When you really let your imagination go, there are all kinds of ways to experience this type of orgasm. Again, just remember that it doesn't count if your hands are involved in any way.

7. How to Have an Energy Orgasm

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Speaking of tantric breathing, another orgasm that can be a cool experience is an energy orgasm. It's all about focusing on breathing, sound and movement (pretty much in that order) in order to climax. The thing that's interesting about this kind of orgasm is you've got to find the balance between totally freeing your mind of other thoughts while also fully focusing on cultivating sexual energy. Do this by dimming the lights in the room you plan to have your orgasm in; lighting a candle or applying a scent that you want to breathe in deeply; getting into a position where you can comfortably have an orgasm; taking some long deep breaths, and having your partner gently caress your genitalia as you're breathing deeply and swaying your hips back and forth so that your spine is able to feel a bit of a sensation. Then, as you feel more aroused, speed up your breathing as well as your hip movements as your partner intensifies his strokes. If all of this happens at just the right time, an energy orgasm is exactly what will happen. No penetration needed.

8. How to Have a Full Body Orgasm

Let's all be honest—whenever an orgasm happens, it feels like it resonates throughout our entire body on some level. Well, a full body orgasm is pretty much a more intense version of this. The best way to achieve one is to engage in the act of edging (which is when you get sexually aroused to the point of climaxing, but you don't allow yourself to completely get there). In between those times, have your partner focus on stimulating the upper half part of your body that has erogenous zones (meaning it could be your breasts or it could be your ears or neck; the point is whatever turns you on above your pelvis).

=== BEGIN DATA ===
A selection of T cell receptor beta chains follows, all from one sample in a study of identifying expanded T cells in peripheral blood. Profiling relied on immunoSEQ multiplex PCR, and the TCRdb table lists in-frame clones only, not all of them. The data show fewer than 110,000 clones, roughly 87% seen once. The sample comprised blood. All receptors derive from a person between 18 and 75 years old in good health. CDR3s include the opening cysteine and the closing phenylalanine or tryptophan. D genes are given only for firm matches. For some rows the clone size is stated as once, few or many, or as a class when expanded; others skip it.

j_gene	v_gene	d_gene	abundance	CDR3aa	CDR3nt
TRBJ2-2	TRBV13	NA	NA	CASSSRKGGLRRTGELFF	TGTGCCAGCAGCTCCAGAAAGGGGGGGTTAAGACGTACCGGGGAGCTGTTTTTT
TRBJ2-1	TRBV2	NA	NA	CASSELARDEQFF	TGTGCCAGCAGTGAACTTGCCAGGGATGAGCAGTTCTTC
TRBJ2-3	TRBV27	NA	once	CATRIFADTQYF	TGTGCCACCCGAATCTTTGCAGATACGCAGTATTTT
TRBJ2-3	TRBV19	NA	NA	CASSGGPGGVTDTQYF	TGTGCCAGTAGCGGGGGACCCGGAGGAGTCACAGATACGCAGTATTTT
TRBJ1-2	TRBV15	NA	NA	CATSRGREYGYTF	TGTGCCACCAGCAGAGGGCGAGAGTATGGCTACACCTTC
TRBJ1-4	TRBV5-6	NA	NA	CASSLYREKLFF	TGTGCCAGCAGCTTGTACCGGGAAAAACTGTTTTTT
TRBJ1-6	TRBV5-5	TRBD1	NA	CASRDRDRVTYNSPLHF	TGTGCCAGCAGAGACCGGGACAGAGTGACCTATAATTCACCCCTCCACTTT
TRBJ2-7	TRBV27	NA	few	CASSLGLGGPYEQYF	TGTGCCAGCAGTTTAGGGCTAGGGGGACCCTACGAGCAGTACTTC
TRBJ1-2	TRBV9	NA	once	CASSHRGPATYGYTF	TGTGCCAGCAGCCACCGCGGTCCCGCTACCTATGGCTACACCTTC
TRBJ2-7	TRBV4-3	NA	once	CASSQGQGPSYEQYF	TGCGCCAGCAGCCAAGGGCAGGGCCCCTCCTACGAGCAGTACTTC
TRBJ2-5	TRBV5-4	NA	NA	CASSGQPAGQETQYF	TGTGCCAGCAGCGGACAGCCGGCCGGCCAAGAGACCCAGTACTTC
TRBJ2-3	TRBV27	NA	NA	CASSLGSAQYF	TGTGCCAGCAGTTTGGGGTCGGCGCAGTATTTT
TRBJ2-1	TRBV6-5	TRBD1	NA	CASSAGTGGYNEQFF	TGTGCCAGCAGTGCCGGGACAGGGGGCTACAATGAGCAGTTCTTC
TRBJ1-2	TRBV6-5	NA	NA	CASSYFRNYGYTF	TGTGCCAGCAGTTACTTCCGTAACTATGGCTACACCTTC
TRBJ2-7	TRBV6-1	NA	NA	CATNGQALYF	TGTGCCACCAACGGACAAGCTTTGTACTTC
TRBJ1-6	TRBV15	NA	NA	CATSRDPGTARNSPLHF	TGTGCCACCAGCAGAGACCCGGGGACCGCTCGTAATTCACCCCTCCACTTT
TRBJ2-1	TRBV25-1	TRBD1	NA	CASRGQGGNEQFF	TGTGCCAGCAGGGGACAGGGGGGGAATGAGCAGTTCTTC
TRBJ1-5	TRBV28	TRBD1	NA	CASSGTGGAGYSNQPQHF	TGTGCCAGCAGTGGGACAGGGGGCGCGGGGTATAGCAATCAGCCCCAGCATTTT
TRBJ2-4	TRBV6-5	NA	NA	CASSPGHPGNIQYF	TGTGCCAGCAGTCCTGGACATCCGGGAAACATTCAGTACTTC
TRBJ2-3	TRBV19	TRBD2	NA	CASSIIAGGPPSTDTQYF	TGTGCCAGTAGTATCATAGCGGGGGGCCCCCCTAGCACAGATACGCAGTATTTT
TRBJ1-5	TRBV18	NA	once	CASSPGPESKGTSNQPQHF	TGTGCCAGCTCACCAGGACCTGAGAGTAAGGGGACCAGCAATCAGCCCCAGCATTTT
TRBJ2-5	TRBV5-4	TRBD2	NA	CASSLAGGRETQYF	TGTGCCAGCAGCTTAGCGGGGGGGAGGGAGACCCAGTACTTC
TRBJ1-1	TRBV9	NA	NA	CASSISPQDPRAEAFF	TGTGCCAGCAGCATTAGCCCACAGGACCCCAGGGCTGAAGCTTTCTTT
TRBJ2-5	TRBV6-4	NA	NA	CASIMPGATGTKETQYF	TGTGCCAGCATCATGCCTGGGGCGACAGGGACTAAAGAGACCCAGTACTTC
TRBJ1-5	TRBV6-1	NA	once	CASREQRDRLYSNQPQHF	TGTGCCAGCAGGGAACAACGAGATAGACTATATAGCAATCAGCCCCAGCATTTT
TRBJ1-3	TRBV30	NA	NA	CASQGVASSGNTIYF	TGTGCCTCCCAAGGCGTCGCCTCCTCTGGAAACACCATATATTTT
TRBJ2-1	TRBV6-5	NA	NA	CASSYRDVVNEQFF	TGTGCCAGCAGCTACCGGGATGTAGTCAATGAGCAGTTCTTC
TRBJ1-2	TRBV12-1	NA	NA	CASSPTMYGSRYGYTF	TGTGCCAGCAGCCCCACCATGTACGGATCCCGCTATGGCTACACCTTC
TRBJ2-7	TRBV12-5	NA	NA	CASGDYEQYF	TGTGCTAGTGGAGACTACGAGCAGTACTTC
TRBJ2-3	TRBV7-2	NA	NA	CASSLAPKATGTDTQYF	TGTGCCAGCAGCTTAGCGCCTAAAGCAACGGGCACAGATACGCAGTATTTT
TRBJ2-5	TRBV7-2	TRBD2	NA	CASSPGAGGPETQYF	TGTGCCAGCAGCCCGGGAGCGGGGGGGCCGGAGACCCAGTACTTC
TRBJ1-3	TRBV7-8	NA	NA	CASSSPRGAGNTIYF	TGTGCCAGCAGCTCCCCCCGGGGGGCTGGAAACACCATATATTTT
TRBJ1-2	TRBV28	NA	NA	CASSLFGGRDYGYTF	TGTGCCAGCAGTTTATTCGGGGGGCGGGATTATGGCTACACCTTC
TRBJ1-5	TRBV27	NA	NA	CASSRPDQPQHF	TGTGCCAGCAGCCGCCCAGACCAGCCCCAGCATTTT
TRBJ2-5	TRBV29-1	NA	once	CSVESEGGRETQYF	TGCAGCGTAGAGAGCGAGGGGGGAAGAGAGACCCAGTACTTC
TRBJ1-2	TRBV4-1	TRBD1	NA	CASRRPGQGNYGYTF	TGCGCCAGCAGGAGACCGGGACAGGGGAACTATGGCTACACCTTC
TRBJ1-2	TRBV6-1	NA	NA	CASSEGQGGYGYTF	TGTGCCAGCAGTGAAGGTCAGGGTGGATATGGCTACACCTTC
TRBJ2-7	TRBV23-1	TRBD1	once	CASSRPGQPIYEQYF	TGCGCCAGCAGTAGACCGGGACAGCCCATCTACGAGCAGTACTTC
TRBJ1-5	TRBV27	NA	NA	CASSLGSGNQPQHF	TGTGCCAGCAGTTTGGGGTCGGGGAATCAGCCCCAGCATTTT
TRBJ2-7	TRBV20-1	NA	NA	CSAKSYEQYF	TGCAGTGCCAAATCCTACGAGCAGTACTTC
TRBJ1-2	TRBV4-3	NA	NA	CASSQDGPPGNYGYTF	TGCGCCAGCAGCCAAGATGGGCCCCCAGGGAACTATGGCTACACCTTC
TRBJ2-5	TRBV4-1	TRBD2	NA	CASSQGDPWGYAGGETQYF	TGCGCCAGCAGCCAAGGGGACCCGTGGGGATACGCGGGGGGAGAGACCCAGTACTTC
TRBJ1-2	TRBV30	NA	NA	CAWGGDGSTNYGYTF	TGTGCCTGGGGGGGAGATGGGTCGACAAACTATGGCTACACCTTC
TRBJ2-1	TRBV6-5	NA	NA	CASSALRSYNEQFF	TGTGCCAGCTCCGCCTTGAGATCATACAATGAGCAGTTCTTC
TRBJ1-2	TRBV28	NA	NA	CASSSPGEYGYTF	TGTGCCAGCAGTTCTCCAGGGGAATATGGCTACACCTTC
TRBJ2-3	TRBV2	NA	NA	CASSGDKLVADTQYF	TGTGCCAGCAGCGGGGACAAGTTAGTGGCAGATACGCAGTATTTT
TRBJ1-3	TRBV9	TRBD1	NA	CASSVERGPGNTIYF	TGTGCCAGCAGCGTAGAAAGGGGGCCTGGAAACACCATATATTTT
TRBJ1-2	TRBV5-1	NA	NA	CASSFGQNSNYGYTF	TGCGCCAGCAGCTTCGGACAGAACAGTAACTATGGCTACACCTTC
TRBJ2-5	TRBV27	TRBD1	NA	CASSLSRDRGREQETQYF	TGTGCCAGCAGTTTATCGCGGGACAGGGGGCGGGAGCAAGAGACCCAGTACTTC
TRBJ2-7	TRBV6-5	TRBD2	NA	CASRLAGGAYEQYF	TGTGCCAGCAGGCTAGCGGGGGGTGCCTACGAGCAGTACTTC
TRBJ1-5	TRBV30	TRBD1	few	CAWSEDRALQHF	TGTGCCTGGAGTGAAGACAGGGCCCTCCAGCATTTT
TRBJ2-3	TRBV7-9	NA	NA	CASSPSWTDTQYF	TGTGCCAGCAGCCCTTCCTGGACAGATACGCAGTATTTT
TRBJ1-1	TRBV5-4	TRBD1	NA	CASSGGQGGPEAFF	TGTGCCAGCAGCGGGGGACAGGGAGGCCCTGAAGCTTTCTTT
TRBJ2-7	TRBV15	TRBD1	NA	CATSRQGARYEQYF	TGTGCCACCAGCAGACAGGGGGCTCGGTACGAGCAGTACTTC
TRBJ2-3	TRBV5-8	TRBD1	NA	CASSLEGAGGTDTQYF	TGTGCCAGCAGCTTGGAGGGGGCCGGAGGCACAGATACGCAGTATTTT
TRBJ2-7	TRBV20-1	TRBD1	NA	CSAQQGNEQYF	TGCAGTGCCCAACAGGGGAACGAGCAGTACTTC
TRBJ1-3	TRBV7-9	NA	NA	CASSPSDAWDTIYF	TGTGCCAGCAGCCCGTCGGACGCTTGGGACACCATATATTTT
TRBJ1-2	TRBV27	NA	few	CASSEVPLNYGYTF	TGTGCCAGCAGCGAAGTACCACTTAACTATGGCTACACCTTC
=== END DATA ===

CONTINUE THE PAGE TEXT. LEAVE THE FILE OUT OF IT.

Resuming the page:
While he is consistently alternating between doing those two things, you focus on breathing deeply and totally letting yourself go. If that means saying the dirtiest words created or yelling, it doesn't matter. A full body orgasm requires consistent stimulation on your partner's part and total release of self on yours. And how will you know if you've had one? Let me put it to you this way—I don't think ANYTHING makes someone feel more pleasured, exhausted and totally outside of themselves as a full body orgasm. If it happens, you'll know. You'll both know.

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You may not know her by Elisabeth Ovesen – writer and host of the love, sex and relationships advice podcast Asking for a Friend. But you definitely know her other alter ego, Karrine Steffans, the New York Times best-selling author who lit up the literary and entertainment world when she released what she called a “tell some” memoir, Confessions of a Video Vixen.